Lobbyists are lining up in Washington to cut special deals to protect their clients from lawsuits. This is no way to reform the legal system.
As reported by The Times’ Richard Simon, it seems everyone wants to be exempted from facing legal consequences: Gun makers are pressing Congress to limit lawsuits sparked by the unlawful use of firearms. The oil industry is lobbying for prohibitions against lawsuits linked to a gasoline additive that is polluting underground water supplies. And former manufacturers of asbestos-containing materials are pushing Congress for liability limits.
Business argues that tort reform is necessary to stem a rush of “junk” lawsuits designed to produce hefty punitive damage awards that ultimately are shouldered by consumers.
That argument has merit, but what is happening now doesn’t even have a vague resemblance to tort reform. This is tort exception, pure and simple. The piecemeal approach -- the nuclear power, airline and health-care industries also have gotten in line -- risks doing more harm than good.
Two bills that involve groundwater protection underscore how this special-interest game is being played. Manufacturers of methyl tertiary butyl ether (MTBE) persuaded the House of Representatives to set liability limits for the additive, which helps gasoline burn more smoothly but is contaminating groundwater in California and more than a dozen other states. Water agencies that are suing refinery operators to force environmental cleanups oppose the legislation. At the same time, the water industry is lobbying for its own set of protections against “frivolous lawsuits” that threaten to drive up water costs.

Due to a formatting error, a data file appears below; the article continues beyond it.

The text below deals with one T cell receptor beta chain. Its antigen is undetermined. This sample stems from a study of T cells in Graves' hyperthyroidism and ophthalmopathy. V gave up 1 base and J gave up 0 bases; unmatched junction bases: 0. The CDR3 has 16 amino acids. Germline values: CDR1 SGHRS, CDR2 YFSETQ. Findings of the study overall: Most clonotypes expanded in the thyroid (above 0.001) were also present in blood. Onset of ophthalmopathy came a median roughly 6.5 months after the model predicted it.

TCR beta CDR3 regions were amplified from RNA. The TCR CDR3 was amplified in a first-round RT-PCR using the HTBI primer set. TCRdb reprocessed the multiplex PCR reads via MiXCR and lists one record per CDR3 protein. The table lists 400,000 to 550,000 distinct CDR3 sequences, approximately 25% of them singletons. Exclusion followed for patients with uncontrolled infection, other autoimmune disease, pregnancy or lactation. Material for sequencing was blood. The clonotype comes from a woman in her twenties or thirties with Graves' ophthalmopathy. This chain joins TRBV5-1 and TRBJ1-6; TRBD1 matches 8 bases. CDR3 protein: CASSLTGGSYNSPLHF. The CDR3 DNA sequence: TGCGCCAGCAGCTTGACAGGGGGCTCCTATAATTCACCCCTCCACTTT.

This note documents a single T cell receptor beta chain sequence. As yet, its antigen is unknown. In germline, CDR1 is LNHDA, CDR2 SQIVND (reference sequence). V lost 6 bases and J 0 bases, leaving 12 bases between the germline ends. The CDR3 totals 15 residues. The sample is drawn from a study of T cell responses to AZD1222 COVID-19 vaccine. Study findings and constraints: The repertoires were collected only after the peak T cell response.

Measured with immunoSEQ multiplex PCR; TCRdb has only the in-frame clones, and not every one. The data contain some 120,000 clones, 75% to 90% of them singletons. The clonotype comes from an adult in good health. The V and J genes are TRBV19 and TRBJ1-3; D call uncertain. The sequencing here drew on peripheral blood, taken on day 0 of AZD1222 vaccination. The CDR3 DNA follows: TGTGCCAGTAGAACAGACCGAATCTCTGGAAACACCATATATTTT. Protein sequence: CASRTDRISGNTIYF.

Before meddling, Congress should determine whether limits really are needed. A 1996 Department of Justice survey of lawsuits filed in the nation’s 75 largest counties determined that only 3% of plaintiffs who won their cases also won punitive damage verdicts -- and that the median award was $38,000.
And if Congress follows through on President Bush’s call for a national cap on pain-and-suffering damage awards for medical malpractice suits, it should set reasonable limits that won’t favor health-care providers at the expense of patients who have been harmed by medical negligence.
Judges can do their part by carefully using existing powers to reduce or reverse jury awards determined to be excessive -- in line with a Supreme Court order Monday to a California appeals court to reconsider a $290-million jury award against Ford Motor Co.
The Senate should sit on the growing list of special-interest “tort reform” bills already approved by the House. The only thing worse than runaway litigation is a cadre of runaway lobbyists jostling for special deals that leave the public holding an empty bag.